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Cross-cultural comparison of motor competence in children from Australia and Belgium.

Bardid F, Rudd JR, Lenoir M, Polman R, Barnett LM - Front Psychol (2015)

Bottom Line: A MANCOVA for the motor scores showed a significant country effect.Moreover, a Chi squared test revealed significant differences between the Belgian and Australian score distribution with 21.3% Belgian and 39.3% Australian children scoring "below average." The very low levels reported by Australian children may be the result of cultural differences in physical activity contexts such as physical education and active transport.When compared to normed scores, both samples scored significantly worse than children 40 years ago.

View Article: PubMed Central - PubMed

Affiliation: Department of Movement and Sports Sciences, Ghent University Ghent, Belgium.

ABSTRACT
Motor competence in childhood is an important determinant of physical activity and physical fitness in later life. However, childhood competence levels in many countries are lower than desired. Due to the many different motor skill instruments in use, children's motor competence across countries is rarely compared. The purpose of this study was to evaluate the motor competence of children from Australia and Belgium using the Körperkoordinationstest für Kinder (KTK). The sample consisted of 244 (43.4% boys) Belgian children and 252 (50.0% boys) Australian children, aged 6-8 years. A MANCOVA for the motor scores showed a significant country effect. Belgian children scored higher on jumping sideways, moving sideways and hopping for height but not for balancing backwards. Moreover, a Chi squared test revealed significant differences between the Belgian and Australian score distribution with 21.3% Belgian and 39.3% Australian children scoring "below average." The very low levels reported by Australian children may be the result of cultural differences in physical activity contexts such as physical education and active transport. When compared to normed scores, both samples scored significantly worse than children 40 years ago. The decline in children's motor competence is a global issue, largely influenced by increasing sedentary behavior and a decline in physical activity.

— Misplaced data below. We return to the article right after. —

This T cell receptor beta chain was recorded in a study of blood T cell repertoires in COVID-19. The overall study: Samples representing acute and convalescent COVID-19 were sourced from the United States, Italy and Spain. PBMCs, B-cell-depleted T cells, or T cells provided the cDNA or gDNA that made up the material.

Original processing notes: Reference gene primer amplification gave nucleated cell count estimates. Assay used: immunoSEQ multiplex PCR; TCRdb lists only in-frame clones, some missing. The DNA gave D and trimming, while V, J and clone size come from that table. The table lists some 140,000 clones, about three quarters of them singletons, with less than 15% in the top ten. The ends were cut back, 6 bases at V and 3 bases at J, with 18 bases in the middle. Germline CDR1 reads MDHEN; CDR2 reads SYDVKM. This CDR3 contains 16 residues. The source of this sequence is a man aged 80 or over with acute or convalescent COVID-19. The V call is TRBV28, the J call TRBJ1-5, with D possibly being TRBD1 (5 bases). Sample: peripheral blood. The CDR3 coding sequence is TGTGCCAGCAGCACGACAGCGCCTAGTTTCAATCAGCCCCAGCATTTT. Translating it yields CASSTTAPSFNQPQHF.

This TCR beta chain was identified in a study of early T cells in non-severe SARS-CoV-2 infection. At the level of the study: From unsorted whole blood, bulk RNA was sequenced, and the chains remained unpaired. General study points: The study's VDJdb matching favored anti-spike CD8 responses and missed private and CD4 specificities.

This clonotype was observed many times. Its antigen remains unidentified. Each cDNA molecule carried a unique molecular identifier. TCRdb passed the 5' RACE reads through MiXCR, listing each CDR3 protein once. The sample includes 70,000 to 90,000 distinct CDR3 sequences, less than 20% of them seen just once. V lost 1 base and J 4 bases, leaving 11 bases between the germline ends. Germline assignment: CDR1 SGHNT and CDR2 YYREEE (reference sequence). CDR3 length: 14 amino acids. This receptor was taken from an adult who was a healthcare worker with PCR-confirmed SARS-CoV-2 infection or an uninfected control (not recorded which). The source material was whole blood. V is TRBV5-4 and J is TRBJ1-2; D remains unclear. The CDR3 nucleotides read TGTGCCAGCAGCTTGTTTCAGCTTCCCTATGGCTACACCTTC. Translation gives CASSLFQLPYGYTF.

No MeSH data available.


Proportion of children across KTK performance ratings for both countries.
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Figure 1: Proportion of children across KTK performance ratings for both countries.

Mentions: The distribution of Australian and Belgian children across the KTK performance categories are shown in Figure 1. A chi-squared analysis demonstrated a significant difference in distribution between both samples (χ2 = 23.06; p < 0.001; ϕc = 0.216). The proportion of children scoring in the normal range of motor competence differed between Australia and Belgium (53.6 vs. 71.7%, respectively). Moreover, the percentage of Australian children performing below average was higher compared with Belgian children. The proportion of children scoring above average was similar for the Australian and Belgian sample. Additional chi squared tests also revealed that the observed percentages of both Australian and Belgian across the performance levels differed significantly from the expected percentages of KTK classification based on the German reference sample (Australia: χ2 = 90.24; p < 0.001; ϕc = 0.247; Belgium: χ2 = 15.68; p = 0.003; ϕc = 0.103). The percentages of Australian and Belgian children scoring below average are 39 and 21%, respectively as opposed to 16% in the German standardization sample. In contrast, the percentages of Australian and Belgian children performing above average are lower compared to the children of the German sample (7.1 vs. 16% and 7 vs. 16%, respectively).